Dr. Douglas Lappi (President and Chief Scientific Officer of ATS) is principal investigator for the project and will oversee the various aspects of the studies. He is an expert in the design, construction and testing of targeted toxins. His laboratory will be producing the drug and performing quality control assays throughout the project.

Dr. Tony Yaksh (Professor of Anesthesiology and Pharmacology at the University of California, San Diego School of Medicine) will direct the administration of the drug. He is the leading expert in spinal cord delivery of experimental agents. The dog is one of the species routinely used to satisfy most regulatory requirements for drug safety evaluation. The studies will assess safety from four points: 1) intrathecal dose ranging to determine the maximum tolerated dose, 2) kinetics of cerebral spinal fluid to determine how the drug penetrates spinal tissue, is redistributed and eliminated, 3) histopathology to determine impact of drug on organs and tissue, and 4) spinal GLP safety studies to determine physiological (heart and respiratory rate, blood pressure) and behavioral (arousal, muscle tone, coordination) impacts of drug administration (4).

Dr. Patrick Mantyh (Professor, University of Minnesota, Minneapolis) has established the efficacy of SP-SAP in rats and is internationally acclaimed for his immunohistochemical analysis. His laboratory will measure parameters involving the efficacy and specificity of the SP-SAP treatment. Immunohistochemistry will help in determining where the drug travels and what impact, if any, it has on spinal cord neurons (See Figure).

spsap_dog

Figure Legend: This figure shows the staining of NeuN, CGRP and IB4 in the canine spinal cord. Immunostaining is one of the tests that will be used for determination of specificity and evaluation of bystander effects by SP-SAP. Confocal photomicrographs show the pattern of immunohistochemical labeling of the neuronal nuclear marker, NeuN, a peptidergic sensory nerve fiber marker, CGRP, and the non-peptidergic sensory nerve fiber marker, IB4, in the dog spinal cord. The NeuN staining is distributed throughout the entire gray matter, while the staining for the sensory fibers (CGRP, IB4) is localized to the dorsal horn (Photo supplied by Dr. Patrick Mantyh).

The development of SP-SAP was first published in 1997 (1) by Drs. Ronald G. Wiley and Douglas Lappi, two of the founders of ATS. Their collaboration with Dr. Patrick Mantyh led to two publications in the journal Science (2, 3). These three articles describe the results of experiments with SP-SAP in the rat.

SP-SAP is a targeted toxin that permanently eliminates cells that bear the Substance P receptor. This receptor is one of many involved in the transmission of pain signals to the brain. There are two general categories of pain to be considered in this process: 1) acute pain, a physiologically important survival tool (rose thorn pricking finger, cat claws scratching cheek), and 2) chronic or noxious pain (pain that persists beyond normal healing time), often the cause of severe pathological states. The scientists used standard models of chronic pain to determine that the perception of noxious pain in the models was greatly reduced in those animals who received injections of SP-SAP. But probably just as important, the perception of acute pain was left intact. This was an extraordinarily important finding and led ATS to the decision to begin the process of developing SP-SAP as a drug.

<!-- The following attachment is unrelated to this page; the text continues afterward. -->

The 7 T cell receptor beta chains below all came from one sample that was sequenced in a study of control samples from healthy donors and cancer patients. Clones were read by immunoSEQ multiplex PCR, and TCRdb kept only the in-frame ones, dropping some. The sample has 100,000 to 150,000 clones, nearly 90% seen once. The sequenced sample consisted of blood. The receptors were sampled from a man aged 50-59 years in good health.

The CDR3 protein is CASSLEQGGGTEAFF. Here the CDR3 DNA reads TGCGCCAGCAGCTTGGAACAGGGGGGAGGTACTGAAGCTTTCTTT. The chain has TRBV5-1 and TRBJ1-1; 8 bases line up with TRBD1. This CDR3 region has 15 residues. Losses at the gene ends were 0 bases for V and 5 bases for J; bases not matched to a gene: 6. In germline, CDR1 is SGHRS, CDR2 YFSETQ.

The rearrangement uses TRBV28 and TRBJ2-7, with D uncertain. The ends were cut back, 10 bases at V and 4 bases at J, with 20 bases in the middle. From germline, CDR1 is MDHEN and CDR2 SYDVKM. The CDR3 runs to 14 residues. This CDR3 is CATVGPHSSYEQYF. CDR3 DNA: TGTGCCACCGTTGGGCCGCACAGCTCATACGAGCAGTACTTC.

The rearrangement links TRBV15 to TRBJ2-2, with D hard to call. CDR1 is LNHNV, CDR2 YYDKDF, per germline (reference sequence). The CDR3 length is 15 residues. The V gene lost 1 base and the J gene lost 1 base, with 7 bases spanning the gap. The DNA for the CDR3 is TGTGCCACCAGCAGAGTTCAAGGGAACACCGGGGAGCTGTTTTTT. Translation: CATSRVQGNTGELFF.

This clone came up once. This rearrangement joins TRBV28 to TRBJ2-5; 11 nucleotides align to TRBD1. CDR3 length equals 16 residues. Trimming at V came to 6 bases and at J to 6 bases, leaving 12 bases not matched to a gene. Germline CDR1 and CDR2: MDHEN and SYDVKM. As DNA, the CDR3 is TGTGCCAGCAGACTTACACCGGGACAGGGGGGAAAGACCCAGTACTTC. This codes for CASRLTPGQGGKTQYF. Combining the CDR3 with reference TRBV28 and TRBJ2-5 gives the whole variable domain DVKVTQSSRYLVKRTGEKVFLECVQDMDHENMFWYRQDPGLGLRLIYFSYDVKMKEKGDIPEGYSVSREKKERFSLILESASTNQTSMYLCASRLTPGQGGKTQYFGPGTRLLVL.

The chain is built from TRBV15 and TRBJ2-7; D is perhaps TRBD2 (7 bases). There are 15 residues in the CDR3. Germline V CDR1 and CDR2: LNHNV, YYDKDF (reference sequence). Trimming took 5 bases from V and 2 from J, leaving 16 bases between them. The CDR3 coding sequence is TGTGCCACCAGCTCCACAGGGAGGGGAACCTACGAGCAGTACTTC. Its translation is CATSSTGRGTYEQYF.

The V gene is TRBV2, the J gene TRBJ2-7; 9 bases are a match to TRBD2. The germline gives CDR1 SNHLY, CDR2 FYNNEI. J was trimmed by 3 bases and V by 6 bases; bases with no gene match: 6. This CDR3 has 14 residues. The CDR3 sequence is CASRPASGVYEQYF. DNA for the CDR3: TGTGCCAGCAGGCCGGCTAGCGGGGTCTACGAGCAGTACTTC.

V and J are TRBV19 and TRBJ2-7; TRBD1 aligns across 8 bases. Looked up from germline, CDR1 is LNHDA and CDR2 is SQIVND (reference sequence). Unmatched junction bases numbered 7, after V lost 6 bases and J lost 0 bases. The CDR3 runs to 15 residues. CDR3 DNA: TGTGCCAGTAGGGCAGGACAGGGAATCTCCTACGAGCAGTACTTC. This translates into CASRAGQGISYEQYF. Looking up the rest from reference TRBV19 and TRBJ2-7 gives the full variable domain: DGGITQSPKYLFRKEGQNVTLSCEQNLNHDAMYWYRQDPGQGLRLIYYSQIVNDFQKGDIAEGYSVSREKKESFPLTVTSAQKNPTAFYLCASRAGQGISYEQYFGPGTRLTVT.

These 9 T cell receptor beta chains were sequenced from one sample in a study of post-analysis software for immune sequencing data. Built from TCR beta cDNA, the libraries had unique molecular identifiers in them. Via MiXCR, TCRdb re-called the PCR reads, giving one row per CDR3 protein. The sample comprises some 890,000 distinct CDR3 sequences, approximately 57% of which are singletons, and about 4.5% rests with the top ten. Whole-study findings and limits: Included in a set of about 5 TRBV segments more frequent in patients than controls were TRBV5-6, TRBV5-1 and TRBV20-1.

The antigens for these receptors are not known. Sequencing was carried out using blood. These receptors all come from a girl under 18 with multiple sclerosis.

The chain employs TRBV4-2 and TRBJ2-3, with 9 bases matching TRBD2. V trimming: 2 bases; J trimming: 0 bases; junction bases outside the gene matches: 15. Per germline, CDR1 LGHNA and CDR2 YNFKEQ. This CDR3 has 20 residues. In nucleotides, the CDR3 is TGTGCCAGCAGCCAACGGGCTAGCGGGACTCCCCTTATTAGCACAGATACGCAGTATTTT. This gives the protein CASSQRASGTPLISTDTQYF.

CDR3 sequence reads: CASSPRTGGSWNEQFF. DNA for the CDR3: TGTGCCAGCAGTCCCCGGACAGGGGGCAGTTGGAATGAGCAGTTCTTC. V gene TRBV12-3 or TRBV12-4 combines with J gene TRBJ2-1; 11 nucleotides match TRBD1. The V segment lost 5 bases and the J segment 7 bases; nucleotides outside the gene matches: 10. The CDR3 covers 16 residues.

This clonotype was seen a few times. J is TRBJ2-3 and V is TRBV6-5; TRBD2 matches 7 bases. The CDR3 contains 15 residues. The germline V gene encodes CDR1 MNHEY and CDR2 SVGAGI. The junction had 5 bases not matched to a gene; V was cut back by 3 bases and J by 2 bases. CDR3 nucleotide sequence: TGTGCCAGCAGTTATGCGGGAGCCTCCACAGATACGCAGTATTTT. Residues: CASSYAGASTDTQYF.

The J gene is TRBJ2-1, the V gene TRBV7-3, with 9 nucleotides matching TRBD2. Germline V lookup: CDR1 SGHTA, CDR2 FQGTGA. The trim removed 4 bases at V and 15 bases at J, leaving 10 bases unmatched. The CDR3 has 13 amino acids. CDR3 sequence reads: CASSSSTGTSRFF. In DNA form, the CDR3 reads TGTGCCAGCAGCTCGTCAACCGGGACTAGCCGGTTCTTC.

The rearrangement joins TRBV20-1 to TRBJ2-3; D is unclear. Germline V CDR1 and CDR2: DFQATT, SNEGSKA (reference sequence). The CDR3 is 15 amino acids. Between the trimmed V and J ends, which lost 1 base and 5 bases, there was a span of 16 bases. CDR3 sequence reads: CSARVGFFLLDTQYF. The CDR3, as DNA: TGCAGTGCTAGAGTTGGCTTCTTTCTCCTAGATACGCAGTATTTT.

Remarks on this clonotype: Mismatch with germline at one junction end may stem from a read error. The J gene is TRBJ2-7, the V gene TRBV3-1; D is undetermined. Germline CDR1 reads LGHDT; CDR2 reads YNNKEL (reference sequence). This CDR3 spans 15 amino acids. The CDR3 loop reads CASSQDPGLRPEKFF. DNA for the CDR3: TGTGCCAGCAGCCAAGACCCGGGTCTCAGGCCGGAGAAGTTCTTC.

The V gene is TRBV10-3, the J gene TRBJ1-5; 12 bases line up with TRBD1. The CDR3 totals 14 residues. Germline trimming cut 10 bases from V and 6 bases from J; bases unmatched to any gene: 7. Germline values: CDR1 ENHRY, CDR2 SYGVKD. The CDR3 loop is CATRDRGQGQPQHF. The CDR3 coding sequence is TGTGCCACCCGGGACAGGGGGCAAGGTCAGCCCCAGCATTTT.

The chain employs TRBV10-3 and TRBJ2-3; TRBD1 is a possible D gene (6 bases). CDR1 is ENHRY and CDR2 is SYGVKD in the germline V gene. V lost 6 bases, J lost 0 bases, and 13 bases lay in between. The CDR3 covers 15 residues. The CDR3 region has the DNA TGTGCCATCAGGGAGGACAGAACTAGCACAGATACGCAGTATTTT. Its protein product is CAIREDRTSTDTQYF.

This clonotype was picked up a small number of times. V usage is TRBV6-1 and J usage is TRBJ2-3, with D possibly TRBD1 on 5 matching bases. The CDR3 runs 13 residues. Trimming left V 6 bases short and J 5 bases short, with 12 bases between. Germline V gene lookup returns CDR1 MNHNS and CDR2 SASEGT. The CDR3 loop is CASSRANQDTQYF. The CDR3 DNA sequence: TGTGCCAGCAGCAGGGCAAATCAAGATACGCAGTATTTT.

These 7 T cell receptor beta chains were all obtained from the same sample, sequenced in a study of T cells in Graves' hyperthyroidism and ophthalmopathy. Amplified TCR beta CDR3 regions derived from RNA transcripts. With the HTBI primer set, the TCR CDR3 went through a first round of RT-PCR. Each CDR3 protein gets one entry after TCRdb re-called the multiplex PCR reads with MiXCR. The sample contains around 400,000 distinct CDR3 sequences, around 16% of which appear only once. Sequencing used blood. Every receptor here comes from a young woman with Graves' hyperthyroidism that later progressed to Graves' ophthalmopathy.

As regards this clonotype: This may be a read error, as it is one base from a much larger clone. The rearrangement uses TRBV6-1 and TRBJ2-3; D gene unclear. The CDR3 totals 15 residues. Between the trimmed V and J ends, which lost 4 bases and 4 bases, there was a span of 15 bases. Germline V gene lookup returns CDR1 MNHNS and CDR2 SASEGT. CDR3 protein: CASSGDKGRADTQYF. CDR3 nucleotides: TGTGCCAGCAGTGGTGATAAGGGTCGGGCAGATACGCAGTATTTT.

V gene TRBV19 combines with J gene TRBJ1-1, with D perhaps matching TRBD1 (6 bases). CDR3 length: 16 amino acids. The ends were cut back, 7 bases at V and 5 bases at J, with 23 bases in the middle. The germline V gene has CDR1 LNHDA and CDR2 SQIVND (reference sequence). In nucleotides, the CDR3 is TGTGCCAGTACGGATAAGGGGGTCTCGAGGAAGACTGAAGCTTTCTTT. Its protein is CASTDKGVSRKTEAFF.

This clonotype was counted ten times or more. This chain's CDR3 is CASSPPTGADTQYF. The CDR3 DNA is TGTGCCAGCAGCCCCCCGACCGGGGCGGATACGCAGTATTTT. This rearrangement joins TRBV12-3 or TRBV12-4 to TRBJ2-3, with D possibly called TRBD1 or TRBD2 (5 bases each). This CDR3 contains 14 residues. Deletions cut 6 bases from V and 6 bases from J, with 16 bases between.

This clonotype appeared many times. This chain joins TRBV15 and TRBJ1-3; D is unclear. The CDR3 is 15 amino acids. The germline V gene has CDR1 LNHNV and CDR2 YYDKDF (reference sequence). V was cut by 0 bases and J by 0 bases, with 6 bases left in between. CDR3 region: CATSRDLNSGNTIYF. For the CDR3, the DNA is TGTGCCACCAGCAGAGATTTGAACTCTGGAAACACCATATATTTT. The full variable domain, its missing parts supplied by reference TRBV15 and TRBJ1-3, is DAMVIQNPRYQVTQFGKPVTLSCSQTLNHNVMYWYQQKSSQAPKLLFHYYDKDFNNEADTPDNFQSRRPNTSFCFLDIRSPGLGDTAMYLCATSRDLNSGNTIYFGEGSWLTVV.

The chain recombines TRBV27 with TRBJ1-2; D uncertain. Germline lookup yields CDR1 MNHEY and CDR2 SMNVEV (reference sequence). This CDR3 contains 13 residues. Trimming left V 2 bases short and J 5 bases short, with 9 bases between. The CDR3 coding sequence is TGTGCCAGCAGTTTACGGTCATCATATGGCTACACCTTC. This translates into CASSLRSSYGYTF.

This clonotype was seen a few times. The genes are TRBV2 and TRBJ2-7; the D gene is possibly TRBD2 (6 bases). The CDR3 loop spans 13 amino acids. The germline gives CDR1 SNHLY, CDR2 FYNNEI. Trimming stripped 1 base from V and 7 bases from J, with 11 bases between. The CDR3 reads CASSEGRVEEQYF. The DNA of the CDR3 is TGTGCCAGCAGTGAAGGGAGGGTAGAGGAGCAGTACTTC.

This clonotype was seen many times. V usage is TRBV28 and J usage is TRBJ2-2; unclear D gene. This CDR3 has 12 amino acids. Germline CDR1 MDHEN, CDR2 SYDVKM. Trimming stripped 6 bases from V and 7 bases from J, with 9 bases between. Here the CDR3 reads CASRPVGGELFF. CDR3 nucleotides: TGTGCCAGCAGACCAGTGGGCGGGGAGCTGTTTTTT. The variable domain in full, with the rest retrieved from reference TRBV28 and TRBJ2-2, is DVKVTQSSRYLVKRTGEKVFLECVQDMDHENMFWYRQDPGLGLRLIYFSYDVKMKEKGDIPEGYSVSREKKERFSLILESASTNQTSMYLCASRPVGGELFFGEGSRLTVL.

Over the next few months, ATS will be interacting with the Center for Drug Evaluation and Research. This organization is part of the U.S. Food and Drug Administration and will evaluate the drug development plan and make determinations about the composition and guidelines for the initial clinical trials in humans. Their preliminary feedback has been a recommendation to begin clinical trials in patients with terminal cancer whose pain is no longer treatable with opioid-based drugs such as morphine. The size of this patient population may qualify SP-SAP for development as an orphan drug.

ATS is optimistic about the therapeutic possibilities of SP-SAP. The funding from NIMH is an important first step in getting the drug development process under way. The process has already begun to obtain the additional funding needed to complete the toxicology tests required by the FDA. The present goal is to be able to begin the first clinical trials in humans before the end of 2002. Progress reports will be printed in our newsletter and on the ATS website.

References

  1. Wiley RG, Lappi DA (1997) Destruction of neurokinin-1 receptor expressing cells in vitro and in vivo using substance P-saporin. Neurosci Lett 230:97-100.
  2. Mantyh PW, Rogers S, Honore P, Allen B, Ghilardi JR, Li J, Daughters RS, Vigna SR, Lappi DA, Wiley RG, Simone DA (1997) Inhibition of hyperalgesia by ablation of lamina I spinal neurons expressing the substance P receptor. Science 278:275-279.
  3. Nichols ML, Allen BJ, Rogers SD, Ghilardi JR, Honore P, Li J, Lappi DA, Simone DA, Mantyh PW (1999) Transmission of chronic nociception by spinal neurons expressing the substance P receptor. Science 286:1558-1561.
  4. Yaksh TL, Rathbun ML, Provencher JC. (1999) Preclinical safety evaluation for spinal drugs. In: Spinal Drug Delivery, Yaksh TL (ed.), Elsevier Science B.V., Amsterdam, pp. 417-437.